In that presentation, I wear both a project manager and a UX designer hat. There are multiple levels to it, but in general:

  1. Know your stakeholders. What are their motivations? Within that, get to know your customers. Do some market research, understand the other products in the space, and create a persona for typical and atypical customers.

  2. Listen to what customers have to say EARLY in the design process. Do some paper prototyping - put together some easy mockups of what your research has indicated that people want.

  3. Show it to them. Do some testing and get feedback. Even a piece of paper with a design of a couple of screens, and a scenario related to a task will enable customer feedback and help guide a project team in the right direction.

JZ: You used a clever technique during the AIIM NE Usability Matters presentation. Dan gave his presentation before you, and you took a picture of him during his talk and quoted him in your slide deck. Besides being a great technique, you were driving home an interesting point about user experience. Tell me about Dan's quote and how it played into the context of your presentation.

[laughs] That was so much fun. The picture went back to before Dan realized the value of his customers’ input. The quote was: “Next time I don't want to wait until a year into the project to find out what our customers really want to do.”

Certain elements of the design process transformed for Dan and demonstrated the value of the design process itself. He realized it wasn't just about the technology, it was about how stakeholders were going to use the technology, and how were they going to benefit from using it.

He realized that late in the design process, as many people do. If he had brought them in earlier, it could have reduced design to launch timeline. This illustrates all 3 points mentioned above, which help you design something right the first time.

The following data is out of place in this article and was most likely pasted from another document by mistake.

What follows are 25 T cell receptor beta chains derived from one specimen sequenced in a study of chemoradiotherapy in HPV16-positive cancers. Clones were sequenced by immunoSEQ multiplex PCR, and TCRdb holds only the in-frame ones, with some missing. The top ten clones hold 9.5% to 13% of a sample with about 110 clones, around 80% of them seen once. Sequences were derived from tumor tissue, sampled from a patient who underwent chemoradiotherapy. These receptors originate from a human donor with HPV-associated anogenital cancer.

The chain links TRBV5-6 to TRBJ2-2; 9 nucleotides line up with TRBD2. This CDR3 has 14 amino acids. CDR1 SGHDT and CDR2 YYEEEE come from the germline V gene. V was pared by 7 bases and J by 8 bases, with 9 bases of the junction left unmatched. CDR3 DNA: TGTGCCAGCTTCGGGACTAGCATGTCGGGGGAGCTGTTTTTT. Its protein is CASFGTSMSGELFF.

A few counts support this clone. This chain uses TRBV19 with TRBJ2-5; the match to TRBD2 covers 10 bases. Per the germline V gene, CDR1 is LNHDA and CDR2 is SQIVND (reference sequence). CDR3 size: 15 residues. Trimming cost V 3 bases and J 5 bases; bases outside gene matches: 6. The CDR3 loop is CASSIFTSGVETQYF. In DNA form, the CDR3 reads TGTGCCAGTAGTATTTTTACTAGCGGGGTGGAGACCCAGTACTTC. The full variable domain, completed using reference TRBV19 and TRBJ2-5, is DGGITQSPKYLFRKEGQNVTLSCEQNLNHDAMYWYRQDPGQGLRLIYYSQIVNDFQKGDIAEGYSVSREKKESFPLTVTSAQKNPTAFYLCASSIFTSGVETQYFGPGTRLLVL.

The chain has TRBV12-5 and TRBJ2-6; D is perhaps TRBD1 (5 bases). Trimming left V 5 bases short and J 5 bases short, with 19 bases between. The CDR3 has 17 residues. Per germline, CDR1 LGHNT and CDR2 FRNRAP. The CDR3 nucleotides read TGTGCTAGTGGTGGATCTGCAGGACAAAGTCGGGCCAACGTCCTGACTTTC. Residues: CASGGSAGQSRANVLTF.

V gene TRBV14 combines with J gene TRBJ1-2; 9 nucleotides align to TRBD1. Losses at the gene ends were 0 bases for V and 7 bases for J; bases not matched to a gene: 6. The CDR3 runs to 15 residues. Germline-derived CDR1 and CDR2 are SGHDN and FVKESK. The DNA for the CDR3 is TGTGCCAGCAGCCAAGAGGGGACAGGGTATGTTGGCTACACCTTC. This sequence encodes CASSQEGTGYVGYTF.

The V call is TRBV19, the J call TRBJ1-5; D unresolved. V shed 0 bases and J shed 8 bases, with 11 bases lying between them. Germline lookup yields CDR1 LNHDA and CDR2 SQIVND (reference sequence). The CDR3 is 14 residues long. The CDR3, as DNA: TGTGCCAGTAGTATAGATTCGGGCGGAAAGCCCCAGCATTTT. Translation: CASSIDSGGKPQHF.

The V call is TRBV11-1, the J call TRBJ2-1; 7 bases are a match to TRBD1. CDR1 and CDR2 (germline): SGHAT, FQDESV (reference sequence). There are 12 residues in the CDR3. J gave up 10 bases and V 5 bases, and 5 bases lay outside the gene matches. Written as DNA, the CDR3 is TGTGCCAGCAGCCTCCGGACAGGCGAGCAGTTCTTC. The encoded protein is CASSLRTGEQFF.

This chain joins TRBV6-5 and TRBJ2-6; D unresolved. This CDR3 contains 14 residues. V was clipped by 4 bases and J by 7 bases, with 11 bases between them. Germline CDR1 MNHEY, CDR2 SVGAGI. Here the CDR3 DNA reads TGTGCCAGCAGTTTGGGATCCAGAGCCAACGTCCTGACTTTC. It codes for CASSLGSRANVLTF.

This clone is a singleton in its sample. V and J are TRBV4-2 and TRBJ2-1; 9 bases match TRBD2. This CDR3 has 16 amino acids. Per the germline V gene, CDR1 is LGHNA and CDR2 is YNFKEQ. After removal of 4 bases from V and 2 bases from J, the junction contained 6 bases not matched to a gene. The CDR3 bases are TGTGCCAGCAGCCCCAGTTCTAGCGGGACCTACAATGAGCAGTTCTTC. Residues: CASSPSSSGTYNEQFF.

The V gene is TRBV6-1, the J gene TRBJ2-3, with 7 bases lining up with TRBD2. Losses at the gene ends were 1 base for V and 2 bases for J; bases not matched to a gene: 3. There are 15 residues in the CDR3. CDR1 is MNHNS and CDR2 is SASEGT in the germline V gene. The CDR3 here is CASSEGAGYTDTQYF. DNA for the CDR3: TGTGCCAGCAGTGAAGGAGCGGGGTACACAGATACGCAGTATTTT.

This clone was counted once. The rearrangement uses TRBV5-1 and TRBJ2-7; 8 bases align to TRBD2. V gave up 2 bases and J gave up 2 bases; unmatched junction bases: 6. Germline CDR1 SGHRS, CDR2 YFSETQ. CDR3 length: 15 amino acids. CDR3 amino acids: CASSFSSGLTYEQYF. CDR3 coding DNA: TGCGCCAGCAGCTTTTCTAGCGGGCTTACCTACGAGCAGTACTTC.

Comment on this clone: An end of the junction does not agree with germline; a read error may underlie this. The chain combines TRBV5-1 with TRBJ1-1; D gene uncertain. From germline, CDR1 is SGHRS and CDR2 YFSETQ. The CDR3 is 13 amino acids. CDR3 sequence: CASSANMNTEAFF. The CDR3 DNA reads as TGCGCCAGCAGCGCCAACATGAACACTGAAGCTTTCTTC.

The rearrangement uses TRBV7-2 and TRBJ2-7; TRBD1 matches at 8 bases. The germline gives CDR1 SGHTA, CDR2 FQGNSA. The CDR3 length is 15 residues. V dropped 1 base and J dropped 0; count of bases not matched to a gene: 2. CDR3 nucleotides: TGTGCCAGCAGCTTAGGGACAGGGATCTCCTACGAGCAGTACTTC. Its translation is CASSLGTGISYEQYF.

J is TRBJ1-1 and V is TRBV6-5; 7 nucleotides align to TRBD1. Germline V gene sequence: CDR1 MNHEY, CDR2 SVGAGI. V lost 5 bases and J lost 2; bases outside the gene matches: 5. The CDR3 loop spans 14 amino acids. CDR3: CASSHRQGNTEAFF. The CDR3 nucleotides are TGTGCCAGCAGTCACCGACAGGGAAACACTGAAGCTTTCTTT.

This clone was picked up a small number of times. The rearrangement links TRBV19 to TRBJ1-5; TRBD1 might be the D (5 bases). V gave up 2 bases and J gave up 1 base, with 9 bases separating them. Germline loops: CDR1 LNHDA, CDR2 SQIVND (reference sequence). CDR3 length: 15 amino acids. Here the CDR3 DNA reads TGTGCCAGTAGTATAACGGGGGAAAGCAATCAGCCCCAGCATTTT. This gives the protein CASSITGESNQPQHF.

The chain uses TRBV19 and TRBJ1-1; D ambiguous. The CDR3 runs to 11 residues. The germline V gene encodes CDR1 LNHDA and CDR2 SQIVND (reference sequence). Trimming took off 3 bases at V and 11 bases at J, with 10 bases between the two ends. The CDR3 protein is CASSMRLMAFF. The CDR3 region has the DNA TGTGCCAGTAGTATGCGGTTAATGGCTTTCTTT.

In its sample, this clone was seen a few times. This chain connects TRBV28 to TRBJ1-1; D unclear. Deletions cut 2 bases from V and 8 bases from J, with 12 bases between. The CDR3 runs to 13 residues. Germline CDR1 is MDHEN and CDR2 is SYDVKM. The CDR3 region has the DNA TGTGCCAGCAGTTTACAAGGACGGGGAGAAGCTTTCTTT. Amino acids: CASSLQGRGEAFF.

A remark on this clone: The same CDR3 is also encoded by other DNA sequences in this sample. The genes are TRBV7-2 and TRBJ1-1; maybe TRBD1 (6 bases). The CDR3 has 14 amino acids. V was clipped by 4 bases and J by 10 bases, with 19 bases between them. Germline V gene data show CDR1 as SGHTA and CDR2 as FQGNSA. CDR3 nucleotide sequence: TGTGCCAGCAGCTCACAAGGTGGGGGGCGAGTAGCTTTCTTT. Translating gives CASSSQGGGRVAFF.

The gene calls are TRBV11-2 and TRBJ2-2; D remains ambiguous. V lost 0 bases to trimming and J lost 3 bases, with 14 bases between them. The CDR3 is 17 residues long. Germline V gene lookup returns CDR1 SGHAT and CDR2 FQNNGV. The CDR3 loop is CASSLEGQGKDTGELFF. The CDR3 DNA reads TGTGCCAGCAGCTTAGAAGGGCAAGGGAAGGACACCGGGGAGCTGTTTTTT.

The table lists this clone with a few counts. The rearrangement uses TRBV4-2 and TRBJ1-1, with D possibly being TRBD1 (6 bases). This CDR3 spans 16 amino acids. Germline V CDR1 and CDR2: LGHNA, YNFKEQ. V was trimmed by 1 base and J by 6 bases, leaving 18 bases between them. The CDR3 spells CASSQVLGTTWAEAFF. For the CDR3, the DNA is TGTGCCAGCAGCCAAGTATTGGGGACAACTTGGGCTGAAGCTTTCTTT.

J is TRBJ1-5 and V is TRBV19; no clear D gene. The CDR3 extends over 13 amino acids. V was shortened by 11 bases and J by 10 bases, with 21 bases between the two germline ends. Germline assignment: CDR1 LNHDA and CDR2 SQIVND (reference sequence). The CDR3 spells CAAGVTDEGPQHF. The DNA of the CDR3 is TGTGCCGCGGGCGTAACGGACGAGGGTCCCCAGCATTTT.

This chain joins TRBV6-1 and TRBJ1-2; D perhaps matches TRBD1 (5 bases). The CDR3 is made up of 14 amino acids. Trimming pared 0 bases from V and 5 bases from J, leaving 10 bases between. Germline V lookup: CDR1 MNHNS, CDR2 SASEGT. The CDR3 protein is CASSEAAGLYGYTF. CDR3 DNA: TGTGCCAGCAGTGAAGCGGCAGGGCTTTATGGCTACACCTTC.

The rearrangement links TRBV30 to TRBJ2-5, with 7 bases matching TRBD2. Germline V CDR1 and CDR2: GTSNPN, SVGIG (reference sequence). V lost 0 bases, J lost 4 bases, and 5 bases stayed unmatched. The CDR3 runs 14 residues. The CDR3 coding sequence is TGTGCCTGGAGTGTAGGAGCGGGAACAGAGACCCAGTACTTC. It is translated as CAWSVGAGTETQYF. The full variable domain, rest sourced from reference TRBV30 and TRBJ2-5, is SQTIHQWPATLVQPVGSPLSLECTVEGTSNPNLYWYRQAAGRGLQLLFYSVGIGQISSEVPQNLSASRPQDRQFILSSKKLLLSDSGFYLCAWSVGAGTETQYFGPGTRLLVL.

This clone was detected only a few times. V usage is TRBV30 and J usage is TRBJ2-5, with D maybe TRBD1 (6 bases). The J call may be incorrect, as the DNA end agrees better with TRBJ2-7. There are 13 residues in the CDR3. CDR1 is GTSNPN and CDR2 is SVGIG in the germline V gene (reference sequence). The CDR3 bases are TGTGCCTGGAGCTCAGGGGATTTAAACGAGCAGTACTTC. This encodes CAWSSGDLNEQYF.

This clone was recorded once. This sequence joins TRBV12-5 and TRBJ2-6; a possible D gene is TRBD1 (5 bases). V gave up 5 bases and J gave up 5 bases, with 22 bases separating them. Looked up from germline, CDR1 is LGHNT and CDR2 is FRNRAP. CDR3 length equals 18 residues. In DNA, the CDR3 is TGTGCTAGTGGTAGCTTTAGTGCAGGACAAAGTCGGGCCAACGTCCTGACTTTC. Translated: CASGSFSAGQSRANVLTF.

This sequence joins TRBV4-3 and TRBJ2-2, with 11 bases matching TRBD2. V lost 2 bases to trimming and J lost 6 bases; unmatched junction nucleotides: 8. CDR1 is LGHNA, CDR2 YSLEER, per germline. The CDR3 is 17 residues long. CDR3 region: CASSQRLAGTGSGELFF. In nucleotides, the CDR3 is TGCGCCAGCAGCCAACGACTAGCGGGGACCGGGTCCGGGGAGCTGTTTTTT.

JZ: Your website had a section called "The ROI of Customer Experience." How do you measure the ROI of improved customer experience in the context of an enterprise application?

For enterprise applications, ROI of good usability is typically measured in terms of time, money, capacity to eliminate redundant work, and error avoidance.

For ECM in particular, ease of use is a very important aspect of the user experience, and the perception of value of the application. Most organizations have an existing method to store documents, such as desktop folders, shared drives, etc. The benefits of an ECM system from the user perspective are about productivity, efficiency and collaboration. If I have a centralized content management system, everything is more efficient for my projects. Things are easier to find. People know from project to project where things are stored. People are able to get more work done because of the storage methodology, and saving time in searching file folders.

No matter how I look at content management, in the absence of effectiveness and ease of use, the business value of the system cannot reach its full potential. This applies to any enterprise application.

JZ: What kinds of UX trends do you think we'll be seeing in the next year or so?

One of the things I've seen is the impact of social media on the recognition of the value of customer experience. Companies used to just say “yeah, yeah, yeah” when somebody reported a problem. Now, companies are much more in tune to what customers are saying, both good and bad. Conversations between businesses and customers are changing. We tend to pay more attention to the voice of customer than we did in the past, because of Twitter and other social media tools. And many companies are actually hiring people to manage social media feedback.

I think there's going to be a shift, and not just because of communication forms like Twitter. There are more informal conversations happening between customers and companies, and it hasn't reached its peak. We'll see an increase in social collaboration during the next year as well as in future years.

Ultimately, tighter collaboration with the customer will lead to more innovation. You innovate as a result of an understanding of your customers. Because of the transparency and speed of social media interactions, companies get to know their customers better, and are better able to effectively innovate. It’s a win–win.